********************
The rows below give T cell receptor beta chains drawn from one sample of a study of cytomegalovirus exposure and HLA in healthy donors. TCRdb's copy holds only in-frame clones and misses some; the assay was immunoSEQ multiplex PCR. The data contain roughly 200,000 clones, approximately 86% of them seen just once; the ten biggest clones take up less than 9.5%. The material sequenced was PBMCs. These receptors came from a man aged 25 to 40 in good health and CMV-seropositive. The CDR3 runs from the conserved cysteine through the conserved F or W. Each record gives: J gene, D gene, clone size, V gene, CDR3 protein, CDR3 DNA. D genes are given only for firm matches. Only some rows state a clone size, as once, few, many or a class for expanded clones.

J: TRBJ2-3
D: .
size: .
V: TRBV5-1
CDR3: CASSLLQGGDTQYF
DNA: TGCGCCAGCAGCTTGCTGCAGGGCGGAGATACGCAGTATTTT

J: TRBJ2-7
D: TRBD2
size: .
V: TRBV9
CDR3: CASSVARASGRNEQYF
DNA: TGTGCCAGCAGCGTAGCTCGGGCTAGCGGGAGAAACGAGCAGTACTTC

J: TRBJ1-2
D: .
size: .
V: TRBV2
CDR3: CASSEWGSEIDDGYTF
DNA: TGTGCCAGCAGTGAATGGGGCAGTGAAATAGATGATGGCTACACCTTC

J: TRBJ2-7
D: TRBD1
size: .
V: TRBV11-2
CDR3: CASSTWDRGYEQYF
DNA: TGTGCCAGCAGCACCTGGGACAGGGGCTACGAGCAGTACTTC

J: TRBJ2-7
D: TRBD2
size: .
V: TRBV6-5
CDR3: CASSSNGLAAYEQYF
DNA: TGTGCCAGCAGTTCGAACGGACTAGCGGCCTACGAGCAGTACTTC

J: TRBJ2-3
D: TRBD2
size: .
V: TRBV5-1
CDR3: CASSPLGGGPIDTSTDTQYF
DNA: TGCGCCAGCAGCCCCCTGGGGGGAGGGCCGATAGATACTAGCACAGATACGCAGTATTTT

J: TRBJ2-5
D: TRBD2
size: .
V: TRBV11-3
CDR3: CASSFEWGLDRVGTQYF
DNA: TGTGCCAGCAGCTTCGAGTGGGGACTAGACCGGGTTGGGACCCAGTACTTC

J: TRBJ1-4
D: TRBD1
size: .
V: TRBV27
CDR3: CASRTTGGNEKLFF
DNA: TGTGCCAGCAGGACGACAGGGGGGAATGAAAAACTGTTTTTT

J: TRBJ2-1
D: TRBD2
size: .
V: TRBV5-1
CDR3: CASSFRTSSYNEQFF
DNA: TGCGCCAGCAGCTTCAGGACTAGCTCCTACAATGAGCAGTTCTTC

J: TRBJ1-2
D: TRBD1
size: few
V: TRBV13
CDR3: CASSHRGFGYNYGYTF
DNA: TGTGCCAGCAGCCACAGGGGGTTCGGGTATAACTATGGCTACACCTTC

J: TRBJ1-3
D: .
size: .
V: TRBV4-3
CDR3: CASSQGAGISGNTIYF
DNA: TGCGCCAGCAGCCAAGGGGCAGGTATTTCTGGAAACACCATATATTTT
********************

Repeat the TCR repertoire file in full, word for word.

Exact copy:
The rows below give T cell receptor beta chains drawn from one sample of a study of cytomegalovirus exposure and HLA in healthy donors. TCRdb's copy holds only in-frame clones and misses some; the assay was immunoSEQ multiplex PCR. The data contain roughly 200,000 clones, approximately 86% of them seen just once; the ten biggest clones take up less than 9.5%. The material sequenced was PBMCs. These receptors came from a man aged 25 to 40 in good health and CMV-seropositive. The CDR3 runs from the conserved cysteine through the conserved F or W. Each record gives: J gene, D gene, clone size, V gene, CDR3 protein, CDR3 DNA. D genes are given only for firm matches. Only some rows state a clone size, as once, few, many or a class for expanded clones.

J: TRBJ2-3
D: .
size: .
V: TRBV5-1
CDR3: CASSLLQGGDTQYF
DNA: TGCGCCAGCAGCTTGCTGCAGGGCGGAGATACGCAGTATTTT

J: TRBJ2-7
D: TRBD2
size: .
V: TRBV9
CDR3: CASSVARASGRNEQYF
DNA: TGTGCCAGCAGCGTAGCTCGGGCTAGCGGGAGAAACGAGCAGTACTTC

J: TRBJ1-2
D: .
size: .
V: TRBV2
CDR3: CASSEWGSEIDDGYTF
DNA: TGTGCCAGCAGTGAATGGGGCAGTGAAATAGATGATGGCTACACCTTC

J: TRBJ2-7
D: TRBD1
size: .
V: TRBV11-2
CDR3: CASSTWDRGYEQYF
DNA: TGTGCCAGCAGCACCTGGGACAGGGGCTACGAGCAGTACTTC

J: TRBJ2-7
D: TRBD2
size: .
V: TRBV6-5
CDR3: CASSSNGLAAYEQYF
DNA: TGTGCCAGCAGTTCGAACGGACTAGCGGCCTACGAGCAGTACTTC

J: TRBJ2-3
D: TRBD2
size: .
V: TRBV5-1
CDR3: CASSPLGGGPIDTSTDTQYF
DNA: TGCGCCAGCAGCCCCCTGGGGGGAGGGCCGATAGATACTAGCACAGATACGCAGTATTTT

J: TRBJ2-5
D: TRBD2
size: .
V: TRBV11-3
CDR3: CASSFEWGLDRVGTQYF
DNA: TGTGCCAGCAGCTTCGAGTGGGGACTAGACCGGGTTGGGACCCAGTACTTC

J: TRBJ1-4
D: TRBD1
size: .
V: TRBV27
CDR3: CASRTTGGNEKLFF
DNA: TGTGCCAGCAGGACGACAGGGGGGAATGAAAAACTGTTTTTT

J: TRBJ2-1
D: TRBD2
size: .
V: TRBV5-1
CDR3: CASSFRTSSYNEQFF
DNA: TGCGCCAGCAGCTTCAGGACTAGCTCCTACAATGAGCAGTTCTTC

J: TRBJ1-2
D: TRBD1
size: few
V: TRBV13
CDR3: CASSHRGFGYNYGYTF
DNA: TGTGCCAGCAGCCACAGGGGGTTCGGGTATAACTATGGCTACACCTTC

J: TRBJ1-3
D: .
size: .
V: TRBV4-3
CDR3: CASSQGAGISGNTIYF
DNA: TGCGCCAGCAGCCAAGGGGCAGGTATTTCTGGAAACACCATATATTTT